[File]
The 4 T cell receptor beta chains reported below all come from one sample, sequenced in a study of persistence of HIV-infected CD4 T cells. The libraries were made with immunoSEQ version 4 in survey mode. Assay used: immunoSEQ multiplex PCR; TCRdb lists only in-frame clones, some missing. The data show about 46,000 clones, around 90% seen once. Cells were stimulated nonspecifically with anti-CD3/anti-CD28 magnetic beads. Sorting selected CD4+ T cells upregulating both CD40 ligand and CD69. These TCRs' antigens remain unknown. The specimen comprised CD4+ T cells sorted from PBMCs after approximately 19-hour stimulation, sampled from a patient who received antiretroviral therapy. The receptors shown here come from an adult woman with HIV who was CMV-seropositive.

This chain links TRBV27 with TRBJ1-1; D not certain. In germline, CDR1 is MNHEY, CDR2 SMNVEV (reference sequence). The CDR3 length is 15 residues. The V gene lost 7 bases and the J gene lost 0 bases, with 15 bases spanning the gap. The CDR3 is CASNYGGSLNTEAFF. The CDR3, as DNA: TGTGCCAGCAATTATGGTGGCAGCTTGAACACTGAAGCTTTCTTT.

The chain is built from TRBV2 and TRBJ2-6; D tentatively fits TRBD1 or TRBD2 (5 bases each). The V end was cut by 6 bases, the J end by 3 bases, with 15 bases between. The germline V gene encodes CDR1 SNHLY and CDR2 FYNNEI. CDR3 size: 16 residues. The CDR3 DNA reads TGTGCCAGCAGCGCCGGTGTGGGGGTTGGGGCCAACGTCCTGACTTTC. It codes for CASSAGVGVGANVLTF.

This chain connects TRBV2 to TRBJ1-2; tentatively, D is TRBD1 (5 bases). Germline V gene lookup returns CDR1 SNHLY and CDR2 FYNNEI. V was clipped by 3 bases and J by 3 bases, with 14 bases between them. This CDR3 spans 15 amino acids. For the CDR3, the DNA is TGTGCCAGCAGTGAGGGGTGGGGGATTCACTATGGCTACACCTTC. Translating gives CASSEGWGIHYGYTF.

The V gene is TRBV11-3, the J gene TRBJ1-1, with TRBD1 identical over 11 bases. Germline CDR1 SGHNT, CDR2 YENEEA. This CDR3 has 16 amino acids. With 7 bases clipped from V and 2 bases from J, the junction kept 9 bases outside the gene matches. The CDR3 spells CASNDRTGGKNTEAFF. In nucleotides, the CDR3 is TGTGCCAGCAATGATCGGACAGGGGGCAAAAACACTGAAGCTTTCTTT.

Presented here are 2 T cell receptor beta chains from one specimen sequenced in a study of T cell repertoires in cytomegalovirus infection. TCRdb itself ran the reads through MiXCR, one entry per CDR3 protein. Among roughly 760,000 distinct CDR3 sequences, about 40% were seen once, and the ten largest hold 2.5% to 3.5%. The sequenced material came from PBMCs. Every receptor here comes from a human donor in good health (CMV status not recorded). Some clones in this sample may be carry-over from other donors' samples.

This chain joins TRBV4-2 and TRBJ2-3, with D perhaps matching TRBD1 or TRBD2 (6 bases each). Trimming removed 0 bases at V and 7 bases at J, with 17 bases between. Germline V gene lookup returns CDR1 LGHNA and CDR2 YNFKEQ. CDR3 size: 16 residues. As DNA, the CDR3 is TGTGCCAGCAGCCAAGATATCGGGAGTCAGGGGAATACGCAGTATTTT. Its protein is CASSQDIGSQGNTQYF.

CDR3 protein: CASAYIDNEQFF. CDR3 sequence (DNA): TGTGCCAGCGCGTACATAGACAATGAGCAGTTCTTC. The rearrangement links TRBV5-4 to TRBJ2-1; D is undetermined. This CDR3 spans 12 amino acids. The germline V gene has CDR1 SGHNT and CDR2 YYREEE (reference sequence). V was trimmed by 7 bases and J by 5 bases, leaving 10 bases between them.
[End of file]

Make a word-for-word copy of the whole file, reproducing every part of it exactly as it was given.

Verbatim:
The 4 T cell receptor beta chains reported below all come from one sample, sequenced in a study of persistence of HIV-infected CD4 T cells. The libraries were made with immunoSEQ version 4 in survey mode. Assay used: immunoSEQ multiplex PCR; TCRdb lists only in-frame clones, some missing. The data show about 46,000 clones, around 90% seen once. Cells were stimulated nonspecifically with anti-CD3/anti-CD28 magnetic beads. Sorting selected CD4+ T cells upregulating both CD40 ligand and CD69. These TCRs' antigens remain unknown. The specimen comprised CD4+ T cells sorted from PBMCs after approximately 19-hour stimulation, sampled from a patient who received antiretroviral therapy. The receptors shown here come from an adult woman with HIV who was CMV-seropositive.

This chain links TRBV27 with TRBJ1-1; D not certain. In germline, CDR1 is MNHEY, CDR2 SMNVEV (reference sequence). The CDR3 length is 15 residues. The V gene lost 7 bases and the J gene lost 0 bases, with 15 bases spanning the gap. The CDR3 is CASNYGGSLNTEAFF. The CDR3, as DNA: TGTGCCAGCAATTATGGTGGCAGCTTGAACACTGAAGCTTTCTTT.

The chain is built from TRBV2 and TRBJ2-6; D tentatively fits TRBD1 or TRBD2 (5 bases each). The V end was cut by 6 bases, the J end by 3 bases, with 15 bases between. The germline V gene encodes CDR1 SNHLY and CDR2 FYNNEI. CDR3 size: 16 residues. The CDR3 DNA reads TGTGCCAGCAGCGCCGGTGTGGGGGTTGGGGCCAACGTCCTGACTTTC. It codes for CASSAGVGVGANVLTF.

This chain connects TRBV2 to TRBJ1-2; tentatively, D is TRBD1 (5 bases). Germline V gene lookup returns CDR1 SNHLY and CDR2 FYNNEI. V was clipped by 3 bases and J by 3 bases, with 14 bases between them. This CDR3 spans 15 amino acids. For the CDR3, the DNA is TGTGCCAGCAGTGAGGGGTGGGGGATTCACTATGGCTACACCTTC. Translating gives CASSEGWGIHYGYTF.

The V gene is TRBV11-3, the J gene TRBJ1-1, with TRBD1 identical over 11 bases. Germline CDR1 SGHNT, CDR2 YENEEA. This CDR3 has 16 amino acids. With 7 bases clipped from V and 2 bases from J, the junction kept 9 bases outside the gene matches. The CDR3 spells CASNDRTGGKNTEAFF. In nucleotides, the CDR3 is TGTGCCAGCAATGATCGGACAGGGGGCAAAAACACTGAAGCTTTCTTT.

Presented here are 2 T cell receptor beta chains from one specimen sequenced in a study of T cell repertoires in cytomegalovirus infection. TCRdb itself ran the reads through MiXCR, one entry per CDR3 protein. Among roughly 760,000 distinct CDR3 sequences, about 40% were seen once, and the ten largest hold 2.5% to 3.5%. The sequenced material came from PBMCs. Every receptor here comes from a human donor in good health (CMV status not recorded). Some clones in this sample may be carry-over from other donors' samples.

This chain joins TRBV4-2 and TRBJ2-3, with D perhaps matching TRBD1 or TRBD2 (6 bases each). Trimming removed 0 bases at V and 7 bases at J, with 17 bases between. Germline V gene lookup returns CDR1 LGHNA and CDR2 YNFKEQ. CDR3 size: 16 residues. As DNA, the CDR3 is TGTGCCAGCAGCCAAGATATCGGGAGTCAGGGGAATACGCAGTATTTT. Its protein is CASSQDIGSQGNTQYF.

CDR3 protein: CASAYIDNEQFF. CDR3 sequence (DNA): TGTGCCAGCGCGTACATAGACAATGAGCAGTTCTTC. The rearrangement links TRBV5-4 to TRBJ2-1; D is undetermined. This CDR3 spans 12 amino acids. The germline V gene has CDR1 SGHNT and CDR2 YYREEE (reference sequence). V was trimmed by 7 bases and J by 5 bases, leaving 10 bases between them.